Developing Ideal Body Weight Estimates
This calculator can help users estimate their ideal body weight (in pounds or kilograms) using seven different approaches developed by scientists. The calculator requires four inputs:
- The user’s biological sex, which is different than gender or other social constructs
- Whether the user wants to enter information using the US Customary or Metric System
- The user’s weight in pounds or kilograms
- The user’s height in inches or centimeters
Using this information, the calculator then provides the user with the following:
- Their ideal weight using an approach published by Courtney M Peterson and appearing in the National Library of Medicine
- Their deviation, or delta from the ideal weight
- Six additional estimates, based on research conducted by each of the scientists listed (more on this later)
- The average of these six additional estimates
What is Ideal Anyway?
This calculator in no way is meant to body shame anyone. In fact, the calculator provides seven different results for body weight, which could be argued is counter to the concept of ideal. For example, the default values for this tool could be interpreted as ideal ranges from a low of 134 pounds to a high of 154, which is a twenty-pound range. Each of the calculations used is based on scientific research, six of which rely on the height of the user, while the seventh uses Body Mass Index (BMI) as the basis for the calculation.
Body Mass Index Defined, Pros and Cons
Body Mass Index, or BMI, is a screening tool used to assess whether a person has a healthy body weight relative to their height. The calculation for BMI is as follows:
BMI = eight (in kilograms) / (height (in meters))²
The calculation estimates body fatness and is used to assign individuals into one of four weight status categories. For example, BMI values and their corresponding categories are as follows:
- Underweight: BMI less than 18.5
- Normal weight: BMI between 18.5 and 24.9
- Overweight: BMI between 25 and 29.9
- Obesity: BMI of 30 or higher
Keep in mind that BMI is used as a screening tool, since it does not measure actual body fat percentage and it may not be accurate for certain individuals (such as athletes). The pros of using BMI include:
- The calculation is simple, requiring only two variables, making it easy to determine and interpret
- The approach can be used on large populations because it is both quick and standardized
- BMI is a low-cost solution to screen for obesity
- While the tool is considered a screening method, it can help identify individuals at risk for conditions associated with excessive body weight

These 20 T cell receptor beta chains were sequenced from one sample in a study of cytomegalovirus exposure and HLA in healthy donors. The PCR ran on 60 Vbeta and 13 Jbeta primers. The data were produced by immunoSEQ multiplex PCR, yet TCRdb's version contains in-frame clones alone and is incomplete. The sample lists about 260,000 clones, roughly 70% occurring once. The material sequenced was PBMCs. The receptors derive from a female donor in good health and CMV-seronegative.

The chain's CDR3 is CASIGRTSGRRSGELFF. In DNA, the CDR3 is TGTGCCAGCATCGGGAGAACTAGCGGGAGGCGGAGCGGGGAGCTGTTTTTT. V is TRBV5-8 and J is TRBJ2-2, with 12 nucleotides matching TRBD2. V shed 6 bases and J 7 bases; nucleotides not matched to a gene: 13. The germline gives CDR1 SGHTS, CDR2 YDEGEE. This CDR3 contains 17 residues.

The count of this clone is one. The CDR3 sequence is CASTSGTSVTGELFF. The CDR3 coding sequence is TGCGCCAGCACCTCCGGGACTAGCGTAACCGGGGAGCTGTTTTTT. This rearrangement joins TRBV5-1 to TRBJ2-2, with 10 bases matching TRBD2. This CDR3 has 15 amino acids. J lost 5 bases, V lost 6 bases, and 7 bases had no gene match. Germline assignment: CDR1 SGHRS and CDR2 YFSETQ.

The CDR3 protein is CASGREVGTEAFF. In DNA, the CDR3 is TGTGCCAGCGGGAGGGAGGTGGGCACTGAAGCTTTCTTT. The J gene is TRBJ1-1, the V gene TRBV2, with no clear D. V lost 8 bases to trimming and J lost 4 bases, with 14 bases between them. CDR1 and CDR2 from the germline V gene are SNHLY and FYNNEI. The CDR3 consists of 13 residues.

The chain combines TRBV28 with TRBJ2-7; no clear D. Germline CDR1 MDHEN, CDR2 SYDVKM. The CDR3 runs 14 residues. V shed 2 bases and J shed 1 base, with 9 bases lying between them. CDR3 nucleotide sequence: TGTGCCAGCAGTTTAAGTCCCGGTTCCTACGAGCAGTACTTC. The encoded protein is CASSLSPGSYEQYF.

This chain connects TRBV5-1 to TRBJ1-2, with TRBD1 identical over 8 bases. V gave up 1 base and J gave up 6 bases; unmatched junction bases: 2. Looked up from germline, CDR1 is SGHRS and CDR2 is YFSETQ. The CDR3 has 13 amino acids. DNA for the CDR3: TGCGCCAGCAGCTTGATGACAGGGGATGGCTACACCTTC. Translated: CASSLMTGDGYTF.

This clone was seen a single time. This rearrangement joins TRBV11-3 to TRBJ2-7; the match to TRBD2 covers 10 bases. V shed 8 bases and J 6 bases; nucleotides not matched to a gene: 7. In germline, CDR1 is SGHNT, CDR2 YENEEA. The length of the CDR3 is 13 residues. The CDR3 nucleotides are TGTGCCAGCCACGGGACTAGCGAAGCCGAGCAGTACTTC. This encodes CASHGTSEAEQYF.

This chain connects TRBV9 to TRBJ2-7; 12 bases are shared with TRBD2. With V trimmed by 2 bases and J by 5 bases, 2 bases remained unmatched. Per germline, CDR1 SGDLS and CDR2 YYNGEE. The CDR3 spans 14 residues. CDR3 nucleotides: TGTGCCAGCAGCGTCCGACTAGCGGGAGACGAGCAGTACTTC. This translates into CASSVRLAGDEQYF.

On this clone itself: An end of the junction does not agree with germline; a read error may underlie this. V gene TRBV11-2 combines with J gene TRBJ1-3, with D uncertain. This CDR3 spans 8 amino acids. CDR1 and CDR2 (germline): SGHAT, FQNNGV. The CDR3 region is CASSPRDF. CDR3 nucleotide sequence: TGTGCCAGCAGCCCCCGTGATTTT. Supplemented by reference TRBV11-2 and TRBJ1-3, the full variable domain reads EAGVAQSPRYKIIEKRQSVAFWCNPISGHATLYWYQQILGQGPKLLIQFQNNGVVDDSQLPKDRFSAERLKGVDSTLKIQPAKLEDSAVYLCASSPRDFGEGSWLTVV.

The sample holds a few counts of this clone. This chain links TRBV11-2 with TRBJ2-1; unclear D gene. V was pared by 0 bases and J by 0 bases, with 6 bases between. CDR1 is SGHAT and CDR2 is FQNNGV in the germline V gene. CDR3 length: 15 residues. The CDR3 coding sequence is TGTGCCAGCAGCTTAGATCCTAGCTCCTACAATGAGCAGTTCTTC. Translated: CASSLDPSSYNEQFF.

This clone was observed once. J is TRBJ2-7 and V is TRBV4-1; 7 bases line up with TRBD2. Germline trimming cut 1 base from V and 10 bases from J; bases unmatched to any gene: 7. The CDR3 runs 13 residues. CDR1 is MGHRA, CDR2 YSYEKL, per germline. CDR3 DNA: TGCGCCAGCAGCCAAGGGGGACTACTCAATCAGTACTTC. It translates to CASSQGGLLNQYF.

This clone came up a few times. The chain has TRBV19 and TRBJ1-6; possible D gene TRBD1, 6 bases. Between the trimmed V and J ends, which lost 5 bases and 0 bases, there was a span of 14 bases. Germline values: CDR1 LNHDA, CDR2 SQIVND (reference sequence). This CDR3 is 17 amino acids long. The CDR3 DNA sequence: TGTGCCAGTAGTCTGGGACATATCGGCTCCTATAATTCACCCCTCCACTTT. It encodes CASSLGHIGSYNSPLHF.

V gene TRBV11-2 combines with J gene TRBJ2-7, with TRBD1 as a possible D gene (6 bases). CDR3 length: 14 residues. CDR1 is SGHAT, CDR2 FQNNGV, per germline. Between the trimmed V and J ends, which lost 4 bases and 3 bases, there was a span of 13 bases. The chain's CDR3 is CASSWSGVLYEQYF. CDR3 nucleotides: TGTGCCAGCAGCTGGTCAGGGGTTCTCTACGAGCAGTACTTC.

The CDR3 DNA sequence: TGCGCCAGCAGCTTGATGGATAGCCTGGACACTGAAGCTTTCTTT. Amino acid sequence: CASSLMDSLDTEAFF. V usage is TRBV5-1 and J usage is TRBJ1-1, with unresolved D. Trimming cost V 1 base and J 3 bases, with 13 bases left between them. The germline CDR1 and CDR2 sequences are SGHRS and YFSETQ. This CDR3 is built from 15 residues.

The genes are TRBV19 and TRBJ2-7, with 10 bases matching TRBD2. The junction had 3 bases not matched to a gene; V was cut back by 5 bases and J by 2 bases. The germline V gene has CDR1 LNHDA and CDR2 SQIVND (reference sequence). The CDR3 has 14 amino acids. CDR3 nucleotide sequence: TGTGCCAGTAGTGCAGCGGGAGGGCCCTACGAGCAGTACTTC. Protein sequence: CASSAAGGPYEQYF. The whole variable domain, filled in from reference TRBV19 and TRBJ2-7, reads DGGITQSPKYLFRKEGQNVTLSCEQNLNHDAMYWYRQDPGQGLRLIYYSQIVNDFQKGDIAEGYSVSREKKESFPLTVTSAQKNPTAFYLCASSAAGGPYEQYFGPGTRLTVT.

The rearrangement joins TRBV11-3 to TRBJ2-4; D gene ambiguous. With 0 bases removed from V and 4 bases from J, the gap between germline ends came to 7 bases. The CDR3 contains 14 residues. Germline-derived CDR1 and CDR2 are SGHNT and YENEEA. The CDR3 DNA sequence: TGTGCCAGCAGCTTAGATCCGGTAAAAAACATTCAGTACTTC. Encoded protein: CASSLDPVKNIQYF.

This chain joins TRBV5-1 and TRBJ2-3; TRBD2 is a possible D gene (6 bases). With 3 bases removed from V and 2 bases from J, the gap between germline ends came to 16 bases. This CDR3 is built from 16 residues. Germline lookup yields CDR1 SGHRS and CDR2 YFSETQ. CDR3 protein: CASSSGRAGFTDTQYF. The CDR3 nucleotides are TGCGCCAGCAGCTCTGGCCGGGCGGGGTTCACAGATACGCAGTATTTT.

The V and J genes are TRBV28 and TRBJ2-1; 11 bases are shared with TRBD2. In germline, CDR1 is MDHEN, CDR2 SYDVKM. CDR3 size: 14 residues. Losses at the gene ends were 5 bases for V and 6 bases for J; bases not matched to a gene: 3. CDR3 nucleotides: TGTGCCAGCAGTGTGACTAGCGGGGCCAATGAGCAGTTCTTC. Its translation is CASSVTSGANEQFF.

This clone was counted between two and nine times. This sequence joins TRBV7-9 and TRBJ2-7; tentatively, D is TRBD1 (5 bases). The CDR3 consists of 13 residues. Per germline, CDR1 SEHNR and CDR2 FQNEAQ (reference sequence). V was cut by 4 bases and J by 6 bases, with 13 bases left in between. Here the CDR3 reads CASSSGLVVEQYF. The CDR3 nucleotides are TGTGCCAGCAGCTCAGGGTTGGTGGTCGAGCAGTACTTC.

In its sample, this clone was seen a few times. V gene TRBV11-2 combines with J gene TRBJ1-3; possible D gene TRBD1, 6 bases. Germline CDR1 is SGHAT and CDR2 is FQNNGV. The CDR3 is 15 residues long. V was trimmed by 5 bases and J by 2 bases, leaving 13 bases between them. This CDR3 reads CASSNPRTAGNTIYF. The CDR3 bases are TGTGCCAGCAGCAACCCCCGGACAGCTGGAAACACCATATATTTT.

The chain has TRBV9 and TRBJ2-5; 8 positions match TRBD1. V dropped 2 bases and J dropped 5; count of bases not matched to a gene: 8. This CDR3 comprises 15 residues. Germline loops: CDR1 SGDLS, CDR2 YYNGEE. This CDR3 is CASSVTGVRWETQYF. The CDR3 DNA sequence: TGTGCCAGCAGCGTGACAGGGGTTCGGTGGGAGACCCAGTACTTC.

The cons of using BMI include:
- The calculation of BMI does not consider factors such as muscle mass and bone density. For this reason, individuals with higher-than-average muscle mass, such as athletes, will have higher BMI values even with lower percentages of body fat
- Age, race, and gender are not considered when calculating BMI. The categories for BMI were based on studies of Caucasian populations, which may not be representative of other races
- Relying solely on BMI can result in unnecessary psychological distress and distorted body images
Interpreting the Results of Our Calculator
The calculator provides the user with seven estimates of the user’s ideal body weight. Each of these calculations is based on scientific research published by the person as indicated in the following publications:
- Peterson Courtney M, Thomas Diana M, Blackburn George L, Heymsfield Steven B. Universal equation for estimating ideal body weight and body weight at any BMI. The American Journal of Clinical Nutrition, Volume 103, Issue 5, May 2016, Pages 1197-1203.
- Hammond KA. Dietary and clinical assessment. In: Mahan LK, Stump SE, editors. Krause’s food, nutrition, & diet therapy. 11th ed. Philadelphia: Saunders; 2000.
- Miller DR, Carlson JD, Lloyd BJ, Day BJ. Determining ideal body weight (and mass). Am J Hosp Pharm 1983; 40:1622–5.
- Robinson JD, Lupkiewicz SM, Palenik L, Lopez LM, Ariet M. Determination of ideal body weight for drug dosage calculations. Am J Hosp Pharm 1983; 40:1016–9.
- Devine BJ. Gentamicin therapy. Drug Intell Clin Pharm 1974; 8:650–5.
- Hamwi GJ. Therapy: changing dietary concepts. New York: American Diabetes Association; 1964.
- Pai MP, Paloucek FP. The origin of the “ideal” body weight equations. Ann Pharmacother 2000; 34:1066–9.